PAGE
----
Jay Shefsky | August 26, 2013 Dan Parizek is a “Honeybee Rescuer." If you’ve got a beehive in the walls of your home, Dan will relocate it so it won’t be destroyed by an exterminator. With Colony Collapse Disorder destroying some 10 million beehives since 2007, Dan and others say we can’t afford to lose any more hives.
When we caught up with Dan, he was saving a beehive behind the walls of an Oak Park house.
“I've been a beekeeper for about 10 years," said Dan. "I was a carpenter, and a friend of mine knew I was a beekeeper. It turned out he had bees in his house."
So Dan helped his friend rescue the hive. He did it as a favor, but he says he got hooked.
“It's pretty messy work, but I seem to like it,” he said.
Keeping a watchful eye was the building's manager, who heard about the bees from an allergic tenant.
“When we started looking at it, and we started watching the amount of bees going in and out, we realized it was more than just a couple,” said Ingo Schaefer. “And, so then after contacting Dan, he came out and he used an infrared camera, and it's huge.”
Dan agreed to let me join him up on the scaffold. I had a Tyvek suit and a helmet with netting, but I noticed Dan was less protected. He was wearing shorts. Dan says, on occasion, the bees do fly up his legs.
“And you know they're up there, and you know they're going to sting you,” he said. “It's just a question of when and where.”
To get a front row seat on this operation, cameraman Tom Siegel attached a GoPro camera to my helmet.
When we got up there, I saw that Dan had already removed the siding and revealed the hive. But it was just a fraction of it.
“It goes from here all the way up. So 1, 2,3,4,5 ½ feet; so 50,000, 60,000 bees,” said Dan.
Next, Dan begins to vacuum the bees. He’s created his own beehive vacuum cleaner. It's low-powered so it doesn't damage them. And inside there’s a removable bee cage.
Once a section of the hive is bee-free, Dan cuts off some of the comb, revealing many more bees to be vacuumed up.
The honey-filled comb is also being relocated.
But here's something I never knew: not all the comb is filled with honey. There are also baby bees growing in there.
“The reason they're all bunched up here is, they're trying to keep this warm because there's some eggs and larva there. Can you see those there? Those are actually larva,” said Dan.
To give the eggs and larva the best chance of survival, Dan needs to store them at the same temperature and humidity as the hive. So he very carefully puts that part of the comb into a homemade incubator.
Dan does about 40 beehive removals a year. You can also hire an exterminator to come out and kill the hive, though even some exterminators now recommend relocation. Dan says there are reasons why you don't want to exterminate.
“Aside from the fact that you've got 50,000 dead bees in your house that are going to start to stink, if it gets too hot, the honey will actually break loose and start to run down your walls and end up in your living room or wherever,” he said.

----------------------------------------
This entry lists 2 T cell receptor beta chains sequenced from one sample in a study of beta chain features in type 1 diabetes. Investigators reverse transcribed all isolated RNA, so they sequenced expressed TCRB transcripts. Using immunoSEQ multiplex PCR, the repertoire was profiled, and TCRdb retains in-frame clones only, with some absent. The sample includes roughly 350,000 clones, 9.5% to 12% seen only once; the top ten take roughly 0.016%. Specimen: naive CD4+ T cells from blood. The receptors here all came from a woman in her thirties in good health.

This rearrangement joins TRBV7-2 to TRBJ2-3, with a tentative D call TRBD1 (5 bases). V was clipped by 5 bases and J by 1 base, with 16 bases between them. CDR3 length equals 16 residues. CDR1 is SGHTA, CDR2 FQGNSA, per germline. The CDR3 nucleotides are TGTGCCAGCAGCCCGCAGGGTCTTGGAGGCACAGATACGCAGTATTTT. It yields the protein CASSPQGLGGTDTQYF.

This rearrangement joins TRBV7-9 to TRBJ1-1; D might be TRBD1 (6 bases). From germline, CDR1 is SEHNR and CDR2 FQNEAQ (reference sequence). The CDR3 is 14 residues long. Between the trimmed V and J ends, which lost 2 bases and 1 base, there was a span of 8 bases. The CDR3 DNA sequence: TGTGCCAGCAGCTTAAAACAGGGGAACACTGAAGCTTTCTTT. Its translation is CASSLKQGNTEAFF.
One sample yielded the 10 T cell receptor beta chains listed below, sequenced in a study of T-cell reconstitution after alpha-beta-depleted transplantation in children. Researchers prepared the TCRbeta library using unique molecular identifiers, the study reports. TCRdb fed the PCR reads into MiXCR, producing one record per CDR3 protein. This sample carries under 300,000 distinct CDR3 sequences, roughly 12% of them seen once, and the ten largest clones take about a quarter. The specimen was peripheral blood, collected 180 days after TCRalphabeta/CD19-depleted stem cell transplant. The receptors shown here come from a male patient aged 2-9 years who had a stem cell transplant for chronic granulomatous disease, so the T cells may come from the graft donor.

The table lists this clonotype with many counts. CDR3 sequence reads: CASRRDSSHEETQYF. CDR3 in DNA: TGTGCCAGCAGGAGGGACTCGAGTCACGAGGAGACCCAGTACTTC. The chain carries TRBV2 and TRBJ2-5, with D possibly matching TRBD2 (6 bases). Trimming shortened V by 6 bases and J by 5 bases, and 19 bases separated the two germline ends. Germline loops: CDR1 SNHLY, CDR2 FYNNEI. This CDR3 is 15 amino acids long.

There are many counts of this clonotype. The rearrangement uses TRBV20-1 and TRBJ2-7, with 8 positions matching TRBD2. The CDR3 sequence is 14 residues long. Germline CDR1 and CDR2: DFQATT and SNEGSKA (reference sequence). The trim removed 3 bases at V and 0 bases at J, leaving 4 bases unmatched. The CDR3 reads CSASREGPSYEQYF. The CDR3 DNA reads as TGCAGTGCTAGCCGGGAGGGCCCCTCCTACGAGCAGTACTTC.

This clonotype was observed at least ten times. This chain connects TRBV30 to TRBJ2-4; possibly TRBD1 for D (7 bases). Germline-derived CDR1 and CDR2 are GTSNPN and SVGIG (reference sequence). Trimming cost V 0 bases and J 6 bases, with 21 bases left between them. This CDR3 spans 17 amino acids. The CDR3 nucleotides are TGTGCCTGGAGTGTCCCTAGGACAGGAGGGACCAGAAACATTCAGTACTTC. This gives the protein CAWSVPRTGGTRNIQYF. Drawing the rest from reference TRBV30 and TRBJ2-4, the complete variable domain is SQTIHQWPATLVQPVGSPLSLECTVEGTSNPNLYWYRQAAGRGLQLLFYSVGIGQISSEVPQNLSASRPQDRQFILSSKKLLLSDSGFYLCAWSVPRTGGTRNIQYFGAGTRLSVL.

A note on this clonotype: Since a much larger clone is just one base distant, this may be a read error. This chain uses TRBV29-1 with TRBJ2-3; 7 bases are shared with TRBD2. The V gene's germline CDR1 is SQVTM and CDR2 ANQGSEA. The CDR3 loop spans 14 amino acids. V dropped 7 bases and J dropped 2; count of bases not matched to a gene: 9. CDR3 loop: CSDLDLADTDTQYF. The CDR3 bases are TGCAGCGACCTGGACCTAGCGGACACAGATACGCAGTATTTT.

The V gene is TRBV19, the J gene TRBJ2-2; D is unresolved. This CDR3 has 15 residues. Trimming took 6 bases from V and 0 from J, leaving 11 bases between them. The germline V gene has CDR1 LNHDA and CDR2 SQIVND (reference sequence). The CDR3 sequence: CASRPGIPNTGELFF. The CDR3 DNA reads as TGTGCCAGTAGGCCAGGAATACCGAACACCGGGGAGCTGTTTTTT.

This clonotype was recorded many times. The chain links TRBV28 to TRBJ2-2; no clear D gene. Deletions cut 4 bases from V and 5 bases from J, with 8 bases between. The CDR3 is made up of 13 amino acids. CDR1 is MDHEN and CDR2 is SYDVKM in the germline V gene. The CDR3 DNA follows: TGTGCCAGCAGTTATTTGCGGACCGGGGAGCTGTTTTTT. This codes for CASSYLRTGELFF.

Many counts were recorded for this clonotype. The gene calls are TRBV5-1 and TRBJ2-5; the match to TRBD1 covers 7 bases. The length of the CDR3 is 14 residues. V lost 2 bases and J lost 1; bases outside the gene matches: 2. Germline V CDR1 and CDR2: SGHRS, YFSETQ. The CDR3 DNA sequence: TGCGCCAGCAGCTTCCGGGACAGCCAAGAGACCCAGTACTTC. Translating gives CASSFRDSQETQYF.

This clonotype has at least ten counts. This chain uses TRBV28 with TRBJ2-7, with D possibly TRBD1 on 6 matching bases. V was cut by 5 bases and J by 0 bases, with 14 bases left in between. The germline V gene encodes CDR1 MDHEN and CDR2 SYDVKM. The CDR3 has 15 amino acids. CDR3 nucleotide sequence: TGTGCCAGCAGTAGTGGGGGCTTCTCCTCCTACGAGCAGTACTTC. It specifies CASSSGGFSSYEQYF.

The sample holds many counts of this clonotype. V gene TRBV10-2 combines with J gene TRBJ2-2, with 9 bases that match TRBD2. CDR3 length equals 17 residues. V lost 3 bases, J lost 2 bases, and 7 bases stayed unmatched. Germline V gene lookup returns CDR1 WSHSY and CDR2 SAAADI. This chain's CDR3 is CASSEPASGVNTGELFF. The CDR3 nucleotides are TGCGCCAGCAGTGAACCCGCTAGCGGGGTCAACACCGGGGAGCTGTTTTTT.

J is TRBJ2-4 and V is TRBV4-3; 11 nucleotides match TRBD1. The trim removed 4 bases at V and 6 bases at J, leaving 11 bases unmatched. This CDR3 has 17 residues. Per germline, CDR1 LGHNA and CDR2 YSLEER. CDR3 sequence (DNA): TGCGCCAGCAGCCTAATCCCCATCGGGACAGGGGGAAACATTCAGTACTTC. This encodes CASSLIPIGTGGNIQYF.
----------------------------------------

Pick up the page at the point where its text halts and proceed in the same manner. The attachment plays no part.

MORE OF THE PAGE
But aside from avoiding a homeowner headache, Dan says there's another reason: with bee numbers dwindling, we need these bees. And these bees, he says, are particularly valuable because they're wild.
“Genetically, in theory, these bees are superior to the ones that you buy from a package dealer because they're acclimated to this area,” said Dan.
It took Dan several hours to painstakingly remove the entire hive. Then, he carefully cleaned the wood to guarantee that ants or other bugs won't come after the honey, and the remaining bees from the hive won't try to move back in. Then, he closed up the wall and down came a cage full of bees from inside the vacuum.
Two cages and 50,000 bees are about to make the transition to a new hive and new territory.
The transition begins in Dan's cabinet-making workshop. It's also where he will transfer the egg-filled honeycomb to its new home.
“The idea is to gently fit it in here,” he said.
Dan's workshop is in a huge old Chicago industrial complex. It's a long walk to his collection of beehives, known as an apiary. And you'd never find it. It’s all fenced in and camouflaged.
Dan's apiary has 24 hives, and all of them are relocated wild beehives. I asked if the bees will remember that this is their hive when Dan reassembles the pieces into his own hives.
“They'll be disoriented as far as where the sun is. I mean, that's how they navigate. Then, they'll be back to normal,” said Dan. “These are their bees. Those bees have been raising these bees, the ones that are captured. So, they're not going to desert these bees.”
The likelihood of success is improved by the fact that Dan has found and protected the queen.
Relocating beehives is a business for Dan Parizek. But spend any time with him and you can tell that he is genuinely passionate about bees, and deeply concerned about bee colonies dying off and the impact that could have on us.
“If I rescue 40 hives in a year and I'm just one guy, I mean that's huge to me. I think that's a big difference,” he said. “That's kind of why I do it. I'm just trying to do the right thing, trying to help the bees along.”
And at the moment, the bees need all the help they can get.
Watch a web extra video of more beehive rescue footage below, and read interviews about Bee Colony Collapse Disorder with Dr. Corrie Moreau, Assistant Curator of Insects at The Field Museum, and Karen Kramer Wilson, Living Invertebrate Specialist at The Chicago Academy of Sciences and Peggy Notebaert Nature Museum.